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Russia indicates it might take anti-IS action in Libya

Russia — worried about the Islamic State — indicates that if the UN approves a naval blockade against Islamist militants in Libya, the Russian navy could participate.
A man fishes in front of the Russian Navy Kuznetsov class aircraft carrier moored off the coast of the town of Limassol, in the Mediterranean island of Cyprus on February 27, 2014. AFP PHOTO / YIANNIS KOURTOGLOU        (Photo credit should read Yiannis Kourtoglou/AFP/Getty Images)
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Could Russia participate in a naval blockade to prevent arms shipments to anti-government fighters in Libya? Russia’s permanent representative to the United Nations, Vitaly Churkin, told Russia’s official news agency Tass, “I would not rule this out.” About a week later, Egyptian Foreign Minister Sameh Shoukry said that Egypt “would welcome contributions of any country that has abilities to provide such contributions,” adding that “Russia plays an important role in this issue since it has a naval fleet in the Mediterranean.”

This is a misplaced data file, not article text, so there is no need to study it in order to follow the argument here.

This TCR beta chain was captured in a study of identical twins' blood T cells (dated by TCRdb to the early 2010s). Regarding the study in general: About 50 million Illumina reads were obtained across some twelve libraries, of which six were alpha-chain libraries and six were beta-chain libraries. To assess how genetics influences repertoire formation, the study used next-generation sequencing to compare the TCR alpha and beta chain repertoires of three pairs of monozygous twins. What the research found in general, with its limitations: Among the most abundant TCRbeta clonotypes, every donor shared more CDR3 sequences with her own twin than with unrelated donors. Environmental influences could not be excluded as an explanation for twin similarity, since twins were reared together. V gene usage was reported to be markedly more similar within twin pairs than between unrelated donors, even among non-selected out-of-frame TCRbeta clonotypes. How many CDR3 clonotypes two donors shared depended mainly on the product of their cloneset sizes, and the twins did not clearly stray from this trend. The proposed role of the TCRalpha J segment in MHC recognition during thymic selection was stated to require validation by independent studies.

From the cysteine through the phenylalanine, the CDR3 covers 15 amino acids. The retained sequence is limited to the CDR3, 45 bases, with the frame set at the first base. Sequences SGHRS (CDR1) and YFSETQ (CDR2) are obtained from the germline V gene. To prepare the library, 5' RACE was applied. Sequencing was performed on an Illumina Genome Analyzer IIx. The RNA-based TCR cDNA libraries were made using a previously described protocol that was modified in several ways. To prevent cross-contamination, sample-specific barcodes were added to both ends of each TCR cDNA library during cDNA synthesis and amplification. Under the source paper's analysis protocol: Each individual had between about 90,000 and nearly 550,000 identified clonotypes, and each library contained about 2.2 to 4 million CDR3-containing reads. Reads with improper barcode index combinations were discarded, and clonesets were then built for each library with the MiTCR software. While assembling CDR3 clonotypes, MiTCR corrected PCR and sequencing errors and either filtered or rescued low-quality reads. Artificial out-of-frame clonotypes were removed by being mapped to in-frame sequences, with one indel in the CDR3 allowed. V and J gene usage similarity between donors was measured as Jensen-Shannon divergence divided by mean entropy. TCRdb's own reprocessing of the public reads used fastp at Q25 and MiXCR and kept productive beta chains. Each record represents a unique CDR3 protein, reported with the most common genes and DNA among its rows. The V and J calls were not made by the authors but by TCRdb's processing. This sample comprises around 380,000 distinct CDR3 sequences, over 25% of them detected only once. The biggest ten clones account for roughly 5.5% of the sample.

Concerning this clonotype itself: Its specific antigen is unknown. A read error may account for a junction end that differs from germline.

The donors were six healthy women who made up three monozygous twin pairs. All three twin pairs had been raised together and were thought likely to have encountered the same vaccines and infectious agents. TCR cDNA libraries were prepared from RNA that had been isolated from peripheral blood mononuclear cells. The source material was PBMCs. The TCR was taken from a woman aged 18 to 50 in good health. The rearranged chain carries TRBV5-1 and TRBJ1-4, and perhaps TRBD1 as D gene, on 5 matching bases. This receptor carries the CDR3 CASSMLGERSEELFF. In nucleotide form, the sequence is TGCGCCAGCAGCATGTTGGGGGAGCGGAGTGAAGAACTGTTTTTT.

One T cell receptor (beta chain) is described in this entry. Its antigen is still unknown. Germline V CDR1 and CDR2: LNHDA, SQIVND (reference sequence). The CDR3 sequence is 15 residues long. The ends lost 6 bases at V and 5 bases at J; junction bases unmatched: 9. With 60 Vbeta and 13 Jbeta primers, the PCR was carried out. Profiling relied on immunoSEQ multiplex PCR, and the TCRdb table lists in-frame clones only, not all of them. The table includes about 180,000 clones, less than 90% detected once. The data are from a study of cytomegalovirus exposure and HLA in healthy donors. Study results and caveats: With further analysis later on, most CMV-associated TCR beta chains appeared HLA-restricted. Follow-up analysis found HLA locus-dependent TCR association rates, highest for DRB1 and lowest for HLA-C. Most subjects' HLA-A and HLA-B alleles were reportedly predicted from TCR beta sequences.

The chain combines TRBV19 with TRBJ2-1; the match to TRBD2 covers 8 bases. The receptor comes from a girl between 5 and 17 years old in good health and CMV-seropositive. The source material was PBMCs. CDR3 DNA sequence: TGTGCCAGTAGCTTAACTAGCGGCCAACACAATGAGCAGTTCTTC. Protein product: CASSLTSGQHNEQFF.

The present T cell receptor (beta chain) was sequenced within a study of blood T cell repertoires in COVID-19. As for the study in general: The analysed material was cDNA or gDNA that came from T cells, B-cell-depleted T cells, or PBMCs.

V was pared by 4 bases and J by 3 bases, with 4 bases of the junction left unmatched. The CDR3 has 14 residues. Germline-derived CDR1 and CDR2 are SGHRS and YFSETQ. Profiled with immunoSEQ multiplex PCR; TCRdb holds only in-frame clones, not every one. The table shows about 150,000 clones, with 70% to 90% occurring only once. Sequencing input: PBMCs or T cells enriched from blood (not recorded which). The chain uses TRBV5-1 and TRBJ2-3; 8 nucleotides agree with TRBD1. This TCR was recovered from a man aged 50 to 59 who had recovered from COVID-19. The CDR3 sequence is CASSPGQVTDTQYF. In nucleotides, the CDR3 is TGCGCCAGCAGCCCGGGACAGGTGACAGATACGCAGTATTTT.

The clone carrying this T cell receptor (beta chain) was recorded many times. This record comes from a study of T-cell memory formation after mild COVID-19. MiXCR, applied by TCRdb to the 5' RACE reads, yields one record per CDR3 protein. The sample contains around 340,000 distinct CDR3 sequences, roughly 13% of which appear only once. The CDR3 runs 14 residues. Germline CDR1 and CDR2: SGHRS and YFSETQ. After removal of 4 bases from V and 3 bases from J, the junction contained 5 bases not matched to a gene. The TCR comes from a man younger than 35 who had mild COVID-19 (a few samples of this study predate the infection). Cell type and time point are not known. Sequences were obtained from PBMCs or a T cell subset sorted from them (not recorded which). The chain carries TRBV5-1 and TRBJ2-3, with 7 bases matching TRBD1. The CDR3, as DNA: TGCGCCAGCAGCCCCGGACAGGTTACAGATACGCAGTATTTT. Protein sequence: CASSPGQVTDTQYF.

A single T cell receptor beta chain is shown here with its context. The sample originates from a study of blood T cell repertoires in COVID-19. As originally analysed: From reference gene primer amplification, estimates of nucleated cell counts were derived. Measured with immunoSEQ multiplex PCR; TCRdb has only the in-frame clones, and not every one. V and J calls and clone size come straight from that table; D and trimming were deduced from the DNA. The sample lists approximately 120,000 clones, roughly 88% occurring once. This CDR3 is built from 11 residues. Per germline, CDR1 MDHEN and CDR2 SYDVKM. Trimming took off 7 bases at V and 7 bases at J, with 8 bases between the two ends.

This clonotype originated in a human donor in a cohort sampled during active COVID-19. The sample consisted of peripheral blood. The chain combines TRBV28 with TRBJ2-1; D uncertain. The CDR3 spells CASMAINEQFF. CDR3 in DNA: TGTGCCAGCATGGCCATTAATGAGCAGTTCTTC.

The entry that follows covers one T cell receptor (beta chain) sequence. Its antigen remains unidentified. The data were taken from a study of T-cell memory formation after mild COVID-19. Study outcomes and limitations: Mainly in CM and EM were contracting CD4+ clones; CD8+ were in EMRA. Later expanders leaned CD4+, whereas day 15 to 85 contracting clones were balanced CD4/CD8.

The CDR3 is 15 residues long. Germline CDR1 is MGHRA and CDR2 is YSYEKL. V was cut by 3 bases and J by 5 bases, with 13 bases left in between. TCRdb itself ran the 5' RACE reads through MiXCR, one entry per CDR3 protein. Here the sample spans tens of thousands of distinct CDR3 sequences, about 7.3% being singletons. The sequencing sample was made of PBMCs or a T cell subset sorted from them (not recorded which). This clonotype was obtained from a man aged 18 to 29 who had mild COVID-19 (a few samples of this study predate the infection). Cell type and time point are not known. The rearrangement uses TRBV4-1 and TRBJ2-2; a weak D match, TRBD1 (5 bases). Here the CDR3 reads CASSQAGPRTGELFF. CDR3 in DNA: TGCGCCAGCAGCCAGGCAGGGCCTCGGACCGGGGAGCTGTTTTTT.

For the moment, it's premature to ask about Russia’s potential participation in a blockade — the idea assumes a UN Security Council decision to permit arms shipments to Libya’s government despite an existing international arms embargo. The blockade would prevent arms shipments to Islamic State (IS) and other militants in Libya while allowing deliveries to the internationally recognized government in the country’s east. On March 9, the Security Council put off approving the Libyan government’s request for weapons after Spain and several other nations (including the United States) asked for more information about the plan.

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